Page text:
You start by cutting up your rabbit. It is done very much like you cut up a chicken, as the bone structure of a rabbit is quite similar. Like a chicken, you start by separating thighs and legs (two sets rather than one) from the carcass. But you will quickly notice a few differences. First of all, rabbit bones, though quite thin, are much harder than chicken bones, so you'll need to strong knife or cleaver to cut through them. And the body of the rabbit is quite a bit longer; it has a mid-section called the 'saddle' rather than a breast, running along its backbone than needs to be cut into sections. (For a detailed description of how to cut up a rabbit, see the useful article linked below.)
Begin cooking by sautéing a soffritto of finely chopped garlic, rosemary and sage in olive oil, over gentle heat in a large sauté or braising pan or casserole, preferably of terracotta or enameled cast iron. When the soffritto is just lightly golden, raise the heat to medium high, add the rabbit pieces and turn them so that they are even coated with the aromatics. Sauté the rabbit until it, too, is lightly golden on all sides. Then season with salt, black pepper and red pepper flakes. Pour over some red wine and allow the wine to evaporate completely.
Add about 2 tablespoons of best-quality tomato paste in about a cup of water, along with a bay leaf, to the pan. Mix well, lower the heat again to a very gentle simmer, cover the pan and let the rabbit braise for about 20-30 minutes. Add a bit more water if the pot dried out. When the dish is done, the rabbit should be quite tender and the sauce, being quite reduced, should coat the rabbit pieces. Serve hot.
Like most spezzatini, this dish can be made ahead and, in fact, tastes even better when it is.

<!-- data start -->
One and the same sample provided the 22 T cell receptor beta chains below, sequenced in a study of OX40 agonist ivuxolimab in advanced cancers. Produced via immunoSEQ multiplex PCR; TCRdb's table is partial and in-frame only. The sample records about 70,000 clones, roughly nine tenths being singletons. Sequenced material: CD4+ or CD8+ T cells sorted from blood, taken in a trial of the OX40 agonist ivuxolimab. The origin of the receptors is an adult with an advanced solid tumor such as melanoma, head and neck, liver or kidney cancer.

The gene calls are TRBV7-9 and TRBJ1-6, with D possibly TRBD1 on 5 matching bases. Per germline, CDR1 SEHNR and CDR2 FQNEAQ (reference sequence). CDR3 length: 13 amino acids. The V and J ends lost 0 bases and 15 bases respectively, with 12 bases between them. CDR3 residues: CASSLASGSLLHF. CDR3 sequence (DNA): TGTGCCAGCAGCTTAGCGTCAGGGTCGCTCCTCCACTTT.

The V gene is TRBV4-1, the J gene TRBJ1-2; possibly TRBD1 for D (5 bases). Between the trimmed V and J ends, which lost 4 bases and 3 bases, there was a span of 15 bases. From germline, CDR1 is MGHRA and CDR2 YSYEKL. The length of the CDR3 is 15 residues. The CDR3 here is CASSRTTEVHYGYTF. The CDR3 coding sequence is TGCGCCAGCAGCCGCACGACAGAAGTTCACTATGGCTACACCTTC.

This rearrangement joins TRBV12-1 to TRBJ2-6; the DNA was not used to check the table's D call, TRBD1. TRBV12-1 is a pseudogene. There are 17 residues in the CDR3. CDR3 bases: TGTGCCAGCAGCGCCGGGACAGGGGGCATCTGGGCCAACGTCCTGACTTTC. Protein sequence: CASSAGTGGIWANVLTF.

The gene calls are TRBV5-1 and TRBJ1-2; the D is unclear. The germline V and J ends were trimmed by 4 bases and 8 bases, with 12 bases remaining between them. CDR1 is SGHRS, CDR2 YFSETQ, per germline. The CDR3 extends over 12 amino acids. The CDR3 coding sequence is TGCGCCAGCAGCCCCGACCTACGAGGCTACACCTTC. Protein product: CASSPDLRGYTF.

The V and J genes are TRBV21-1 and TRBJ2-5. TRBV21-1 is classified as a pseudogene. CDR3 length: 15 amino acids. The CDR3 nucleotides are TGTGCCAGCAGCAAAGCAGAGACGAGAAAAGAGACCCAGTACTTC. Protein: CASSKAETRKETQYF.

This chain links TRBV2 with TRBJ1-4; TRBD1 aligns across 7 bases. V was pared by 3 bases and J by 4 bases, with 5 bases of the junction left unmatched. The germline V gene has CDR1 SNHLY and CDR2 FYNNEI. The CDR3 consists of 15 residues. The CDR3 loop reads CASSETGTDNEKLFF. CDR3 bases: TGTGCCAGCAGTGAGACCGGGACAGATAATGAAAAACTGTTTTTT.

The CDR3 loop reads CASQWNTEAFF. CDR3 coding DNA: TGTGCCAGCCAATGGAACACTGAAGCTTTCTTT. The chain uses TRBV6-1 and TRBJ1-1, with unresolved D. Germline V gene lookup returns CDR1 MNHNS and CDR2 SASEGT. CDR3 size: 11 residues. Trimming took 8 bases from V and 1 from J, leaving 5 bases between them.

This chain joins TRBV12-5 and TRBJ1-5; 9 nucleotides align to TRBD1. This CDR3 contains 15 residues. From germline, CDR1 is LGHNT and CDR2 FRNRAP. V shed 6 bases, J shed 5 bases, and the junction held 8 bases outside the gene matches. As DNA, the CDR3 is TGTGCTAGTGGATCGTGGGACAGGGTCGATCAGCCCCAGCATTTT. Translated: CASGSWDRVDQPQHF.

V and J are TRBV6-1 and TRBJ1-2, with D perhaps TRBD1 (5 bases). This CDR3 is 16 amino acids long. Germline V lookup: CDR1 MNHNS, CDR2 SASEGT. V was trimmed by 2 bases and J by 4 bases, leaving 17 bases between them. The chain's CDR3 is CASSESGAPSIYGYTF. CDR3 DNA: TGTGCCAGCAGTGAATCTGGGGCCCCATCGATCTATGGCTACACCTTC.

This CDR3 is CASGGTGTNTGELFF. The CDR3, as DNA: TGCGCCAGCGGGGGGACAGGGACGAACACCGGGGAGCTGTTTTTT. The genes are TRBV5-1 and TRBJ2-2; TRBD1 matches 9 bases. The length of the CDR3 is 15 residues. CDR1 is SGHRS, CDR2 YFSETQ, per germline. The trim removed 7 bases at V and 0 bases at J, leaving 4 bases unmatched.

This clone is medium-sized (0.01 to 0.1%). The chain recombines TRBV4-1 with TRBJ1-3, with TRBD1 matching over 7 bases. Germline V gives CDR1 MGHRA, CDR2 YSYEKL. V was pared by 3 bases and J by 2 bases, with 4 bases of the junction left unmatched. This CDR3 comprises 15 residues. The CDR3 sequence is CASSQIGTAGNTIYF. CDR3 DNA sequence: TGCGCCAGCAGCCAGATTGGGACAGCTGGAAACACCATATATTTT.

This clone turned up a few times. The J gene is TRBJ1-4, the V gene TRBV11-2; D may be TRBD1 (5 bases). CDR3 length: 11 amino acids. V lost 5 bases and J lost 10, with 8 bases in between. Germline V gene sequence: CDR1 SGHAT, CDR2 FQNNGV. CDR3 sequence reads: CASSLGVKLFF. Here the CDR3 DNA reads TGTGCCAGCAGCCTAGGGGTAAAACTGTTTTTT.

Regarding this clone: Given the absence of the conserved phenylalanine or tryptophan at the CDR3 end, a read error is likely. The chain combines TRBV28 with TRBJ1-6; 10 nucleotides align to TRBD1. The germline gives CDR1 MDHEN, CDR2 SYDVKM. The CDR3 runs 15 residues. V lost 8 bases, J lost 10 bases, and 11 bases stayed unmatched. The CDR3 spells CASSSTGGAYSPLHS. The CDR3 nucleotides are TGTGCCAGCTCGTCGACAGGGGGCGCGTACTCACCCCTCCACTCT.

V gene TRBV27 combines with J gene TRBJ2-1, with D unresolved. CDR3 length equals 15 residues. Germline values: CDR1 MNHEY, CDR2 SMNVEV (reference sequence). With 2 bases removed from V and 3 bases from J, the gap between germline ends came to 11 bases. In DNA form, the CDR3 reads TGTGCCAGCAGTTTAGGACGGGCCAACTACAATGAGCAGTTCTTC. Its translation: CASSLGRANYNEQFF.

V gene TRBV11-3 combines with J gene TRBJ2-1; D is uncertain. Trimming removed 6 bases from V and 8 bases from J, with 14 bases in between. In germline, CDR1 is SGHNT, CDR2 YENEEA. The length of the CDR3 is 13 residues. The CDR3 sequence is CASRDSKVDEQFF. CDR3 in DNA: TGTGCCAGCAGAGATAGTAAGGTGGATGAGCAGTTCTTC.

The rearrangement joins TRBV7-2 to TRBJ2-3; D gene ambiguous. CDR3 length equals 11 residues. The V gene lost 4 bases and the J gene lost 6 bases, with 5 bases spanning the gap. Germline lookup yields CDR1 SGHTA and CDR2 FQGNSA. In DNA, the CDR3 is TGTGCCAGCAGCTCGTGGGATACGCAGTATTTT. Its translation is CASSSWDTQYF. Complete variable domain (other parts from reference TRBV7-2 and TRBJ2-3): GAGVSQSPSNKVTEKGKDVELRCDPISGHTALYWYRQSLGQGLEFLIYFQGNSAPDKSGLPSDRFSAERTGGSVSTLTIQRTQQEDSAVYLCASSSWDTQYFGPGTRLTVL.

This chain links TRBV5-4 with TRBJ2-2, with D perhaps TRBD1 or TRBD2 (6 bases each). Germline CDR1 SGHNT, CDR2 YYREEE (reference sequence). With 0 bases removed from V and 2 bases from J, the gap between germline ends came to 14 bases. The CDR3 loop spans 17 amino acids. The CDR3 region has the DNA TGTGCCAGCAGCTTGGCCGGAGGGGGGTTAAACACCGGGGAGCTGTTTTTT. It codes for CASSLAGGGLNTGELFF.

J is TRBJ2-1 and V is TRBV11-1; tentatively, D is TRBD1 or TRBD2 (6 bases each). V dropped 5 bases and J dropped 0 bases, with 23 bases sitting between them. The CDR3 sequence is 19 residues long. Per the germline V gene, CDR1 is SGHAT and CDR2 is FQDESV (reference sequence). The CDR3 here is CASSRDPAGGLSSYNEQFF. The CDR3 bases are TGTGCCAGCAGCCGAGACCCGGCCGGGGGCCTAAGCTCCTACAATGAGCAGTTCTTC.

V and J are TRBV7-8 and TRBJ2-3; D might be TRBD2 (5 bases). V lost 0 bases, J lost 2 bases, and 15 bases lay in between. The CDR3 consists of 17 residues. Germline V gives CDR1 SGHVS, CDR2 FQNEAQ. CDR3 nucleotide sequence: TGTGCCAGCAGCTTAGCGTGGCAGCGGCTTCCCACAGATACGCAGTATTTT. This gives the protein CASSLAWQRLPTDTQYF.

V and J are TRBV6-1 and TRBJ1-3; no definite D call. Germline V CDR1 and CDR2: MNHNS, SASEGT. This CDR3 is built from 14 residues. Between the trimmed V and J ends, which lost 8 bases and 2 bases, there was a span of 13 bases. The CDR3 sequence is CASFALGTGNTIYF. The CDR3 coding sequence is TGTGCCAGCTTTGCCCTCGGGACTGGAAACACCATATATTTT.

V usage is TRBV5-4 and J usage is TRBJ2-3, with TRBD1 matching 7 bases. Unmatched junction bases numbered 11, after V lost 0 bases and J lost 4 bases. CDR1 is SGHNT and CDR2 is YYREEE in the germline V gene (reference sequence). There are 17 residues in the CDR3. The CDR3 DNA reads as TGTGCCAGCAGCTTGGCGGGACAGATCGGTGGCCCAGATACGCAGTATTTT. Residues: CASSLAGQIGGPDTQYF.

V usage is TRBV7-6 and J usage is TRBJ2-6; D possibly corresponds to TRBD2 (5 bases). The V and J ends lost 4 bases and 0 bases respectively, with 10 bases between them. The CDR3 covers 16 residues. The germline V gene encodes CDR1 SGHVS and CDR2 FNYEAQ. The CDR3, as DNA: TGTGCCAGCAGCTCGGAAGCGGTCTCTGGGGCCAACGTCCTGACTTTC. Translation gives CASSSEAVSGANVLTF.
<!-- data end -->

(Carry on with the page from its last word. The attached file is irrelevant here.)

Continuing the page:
As mentioned above, there are many different methods that go by the name alla cacciatora. Perhaps the most common involves chicken and begins with a classic soffritto italiano—made of onion, carrot and celery like a French mirepoix—rather than garlic and herbs and then simmered in tomato sauce. (Here's a typical version demonstrated in a video. Pancetta is sometimes added to the soffritto for extra depth of flavor, a good idea with today's bland chickens. It can be excellent eating if you don't drown the dish in tomato, as if all too often the case. Artusi's version calls for a soffritto of onion only, sautéed in lard and simmered in red wine and just a half cup of tomato. There is a wonderful baby lamb dish made with a paste made out of garlic, rosemary and anchovies diluted with a bit of vinegar.
Rabbit is a great meat. Besides making it alla cacciatora, it is also lovely simply roasted or grilled with garlic and herbs, boned and stuffed, as part of a bollito misto, or in any number of spezzatini. In fact, just about any chicken recipe can be used for rabbit. Rabbit can be hard to find, but if you have access to an Italian butcher, ask for it. I have also seen rabbit in some Asian supermarkets here in the States.
This recipe is an adaption of the recipe for pollo alla cacciatora in The Fine Art of Italian Cooking by G. Bugialli.